LouFest Saturday doesn’t disappoint—if maybe lacking grass
The guitarist tucked his sweater into his pants, the lead singer wore no top but a bolo tie. We all stood on parking lot asphalt and the whole thing just felt a bit too much like Warped Tour.
LouFest day one, in its new location at the Festival and Parking Plaza, definitely had a different vibe than it has in past years, and it sold out a day’s worth of tickets for the first time in its history. Maybe it was the asphalt, maybe it was the constant curbs, or maybe it was just the outsized crowds, but Saturday felt far more like the Tennessee state fairs I went to as a kid than the LouFest I’ve been to the past three years.
Whereas in the past, Loufest has been just one large circle where festival goers can spin around in place and see all that they might want to do, this time around the stages were more secluded and the vendors and attractions comprised one large labyrinth of entertainment. Admittedly, it’s probably better that way—there was no sound bleed from stage to stage like LouFest has been known to have in years past.
But still, standing in a parking lot, listening to Cage the Elephant at magic hour as the sunset lights the sky with oranges and purples and pinks just doesn’t feel the same as having grass under your feet would. Maybe that’s my own personal bias, but a concert in a parking lot just feels like a broken ankle waiting to happen.
Cage was good though. They played the songs people wanted to hear, with “Cigarette Daydreams,” “Shake Me Down” and “Come a Little Closer” closing off the set and officially kicking off the night. The lead singer took off his shirt at one point, as he is wont to do. The guitarist jumped into the crowd, also as he is wont to do. Making good music doesn’t apparently doesn’t preclude you from being a parody of yourself.
Other things, I’m assuming, happened as they were supposed to—Marian Hill played an hour-long set at 3 p.m., St. Louisians honored Chuck Berry after the Cage concert and Snoop Dogg sang “Drop it Like It’s Hot” to a crowd of college students and Midwesterners that stereotypes have led me to believe would foam at the mouth at the mention of the word “pimp,” albeit for very different reasons.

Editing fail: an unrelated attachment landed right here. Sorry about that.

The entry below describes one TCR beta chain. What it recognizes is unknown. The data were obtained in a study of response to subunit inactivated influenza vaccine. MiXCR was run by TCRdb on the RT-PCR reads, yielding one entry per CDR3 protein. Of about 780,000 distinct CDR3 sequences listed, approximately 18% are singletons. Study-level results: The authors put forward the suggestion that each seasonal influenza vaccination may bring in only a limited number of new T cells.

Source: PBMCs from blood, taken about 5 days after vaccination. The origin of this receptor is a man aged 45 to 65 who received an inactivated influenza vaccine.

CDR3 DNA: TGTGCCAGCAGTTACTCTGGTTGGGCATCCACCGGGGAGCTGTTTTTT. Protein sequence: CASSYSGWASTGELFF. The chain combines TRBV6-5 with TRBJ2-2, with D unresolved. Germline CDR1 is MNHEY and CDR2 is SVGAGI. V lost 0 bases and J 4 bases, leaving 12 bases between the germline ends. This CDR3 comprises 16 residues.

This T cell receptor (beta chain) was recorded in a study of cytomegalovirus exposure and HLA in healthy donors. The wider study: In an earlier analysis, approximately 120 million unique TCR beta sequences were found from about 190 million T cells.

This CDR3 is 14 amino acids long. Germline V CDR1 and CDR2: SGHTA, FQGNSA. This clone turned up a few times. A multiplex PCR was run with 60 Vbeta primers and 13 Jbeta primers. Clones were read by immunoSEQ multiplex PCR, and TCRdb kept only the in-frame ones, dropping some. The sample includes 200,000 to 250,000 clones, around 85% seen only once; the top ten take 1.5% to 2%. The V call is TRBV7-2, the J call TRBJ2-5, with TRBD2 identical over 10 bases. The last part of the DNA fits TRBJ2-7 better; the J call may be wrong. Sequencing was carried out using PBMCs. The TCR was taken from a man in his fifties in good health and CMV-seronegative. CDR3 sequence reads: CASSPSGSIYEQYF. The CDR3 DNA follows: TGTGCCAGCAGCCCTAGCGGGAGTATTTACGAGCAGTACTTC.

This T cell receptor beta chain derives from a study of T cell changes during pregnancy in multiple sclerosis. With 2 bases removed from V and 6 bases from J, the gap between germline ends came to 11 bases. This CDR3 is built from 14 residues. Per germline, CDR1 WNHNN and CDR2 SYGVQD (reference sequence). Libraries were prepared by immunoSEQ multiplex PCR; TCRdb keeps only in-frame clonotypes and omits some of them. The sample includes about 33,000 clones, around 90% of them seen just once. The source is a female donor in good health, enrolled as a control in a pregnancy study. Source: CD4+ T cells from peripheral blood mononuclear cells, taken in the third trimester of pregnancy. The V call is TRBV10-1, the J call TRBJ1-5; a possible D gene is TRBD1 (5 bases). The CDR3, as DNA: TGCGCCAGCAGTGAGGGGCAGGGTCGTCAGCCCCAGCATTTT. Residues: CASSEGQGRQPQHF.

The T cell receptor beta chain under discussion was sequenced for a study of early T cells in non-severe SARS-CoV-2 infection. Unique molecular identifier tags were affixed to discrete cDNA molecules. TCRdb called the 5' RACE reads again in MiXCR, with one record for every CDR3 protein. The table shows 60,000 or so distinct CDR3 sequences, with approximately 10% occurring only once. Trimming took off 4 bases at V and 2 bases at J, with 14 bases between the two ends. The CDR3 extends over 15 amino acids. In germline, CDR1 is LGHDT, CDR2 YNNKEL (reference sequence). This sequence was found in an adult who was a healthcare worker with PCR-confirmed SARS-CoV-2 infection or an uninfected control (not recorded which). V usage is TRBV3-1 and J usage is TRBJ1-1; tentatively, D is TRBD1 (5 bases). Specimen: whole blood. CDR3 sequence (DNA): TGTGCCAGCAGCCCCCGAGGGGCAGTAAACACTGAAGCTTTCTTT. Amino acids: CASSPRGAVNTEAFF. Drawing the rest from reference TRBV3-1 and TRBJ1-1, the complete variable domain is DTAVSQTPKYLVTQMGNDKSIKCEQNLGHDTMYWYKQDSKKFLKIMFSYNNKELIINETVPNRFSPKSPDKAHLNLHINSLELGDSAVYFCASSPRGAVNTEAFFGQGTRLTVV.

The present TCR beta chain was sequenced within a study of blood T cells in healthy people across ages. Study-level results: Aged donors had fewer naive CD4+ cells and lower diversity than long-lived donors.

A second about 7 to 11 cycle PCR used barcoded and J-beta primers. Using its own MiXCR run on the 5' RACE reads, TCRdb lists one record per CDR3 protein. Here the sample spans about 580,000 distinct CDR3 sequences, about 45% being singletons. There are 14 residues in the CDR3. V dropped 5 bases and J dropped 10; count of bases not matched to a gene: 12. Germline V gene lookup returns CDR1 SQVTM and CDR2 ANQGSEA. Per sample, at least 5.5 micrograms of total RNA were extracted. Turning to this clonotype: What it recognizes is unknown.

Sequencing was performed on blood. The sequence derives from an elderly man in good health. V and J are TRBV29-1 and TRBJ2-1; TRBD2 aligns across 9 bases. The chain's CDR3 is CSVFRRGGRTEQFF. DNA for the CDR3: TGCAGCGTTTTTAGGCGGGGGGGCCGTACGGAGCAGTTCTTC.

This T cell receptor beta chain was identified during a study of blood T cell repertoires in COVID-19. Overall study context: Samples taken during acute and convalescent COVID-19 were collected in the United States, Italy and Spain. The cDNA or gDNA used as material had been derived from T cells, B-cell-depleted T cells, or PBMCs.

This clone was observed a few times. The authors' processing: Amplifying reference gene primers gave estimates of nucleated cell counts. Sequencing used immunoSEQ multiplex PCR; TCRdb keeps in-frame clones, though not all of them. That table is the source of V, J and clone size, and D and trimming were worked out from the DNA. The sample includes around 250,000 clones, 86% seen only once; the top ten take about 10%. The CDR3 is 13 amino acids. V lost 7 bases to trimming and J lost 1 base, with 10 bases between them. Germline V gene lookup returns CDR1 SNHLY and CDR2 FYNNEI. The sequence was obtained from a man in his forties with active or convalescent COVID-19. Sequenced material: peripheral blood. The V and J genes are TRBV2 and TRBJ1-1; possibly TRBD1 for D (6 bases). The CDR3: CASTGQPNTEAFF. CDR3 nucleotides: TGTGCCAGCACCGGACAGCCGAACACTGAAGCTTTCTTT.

I have no firsthand confirmation for any of those events, but I’ve heard they happened so I’ll believe what I’m told. Instead, I spent my time at Rainbow Kitten Surprise, perhaps the best band you’ve never heard of.
Have you ever gone to a concert where you out-danced literally everyone else in the near vicinity? Have you ever been to a concert where you knew every word to every song and scream shouted every last one? Have you ever been told that you actually kind of sound like the lead singer because of this choice to scream shout?
Well, I have now and I don’t regret a single thing. Rainbow Kitten Surprise is the best indie folk rock band, period. I don’t know if bands have rivals, but RKS outdoes them hands down.
Their lead singer danced like he was having a constant seizure and as such, so did the crowd. He shouted and the crowd shouted. He tumbled and the crowd shouted. He high-kicked, twirled, spun around, suggestively seduced the bassist and the crowd, well, they shouted.
Best of all, there was grass under our feet the entire time.
Leaving Rainbow Kitten Surprise to go sit on a hill and watch Snoop Dogg is akin to selling your high school car for a brand new Lexus. You know you should be more excited about the latter, but the personal investment in the former just makes the Lexus feel pretty lame.
I stayed at Snoop for all of four songs. I figured if Martha Stewart hadn’t come out at that point, she wasn’t going to come at all.
As our Uber pulled away to take us back from the Festival and Parking Plaza, Snoop came on over the aux cord. Someone mentioned that he was still on stage. Our driver, Safar, looked quizzically at one of us and asked, “And they let him say p****? Even with the kids around?”
Welcome to LouFest day one—land of rainbow kittens and just a bit too much asphalt.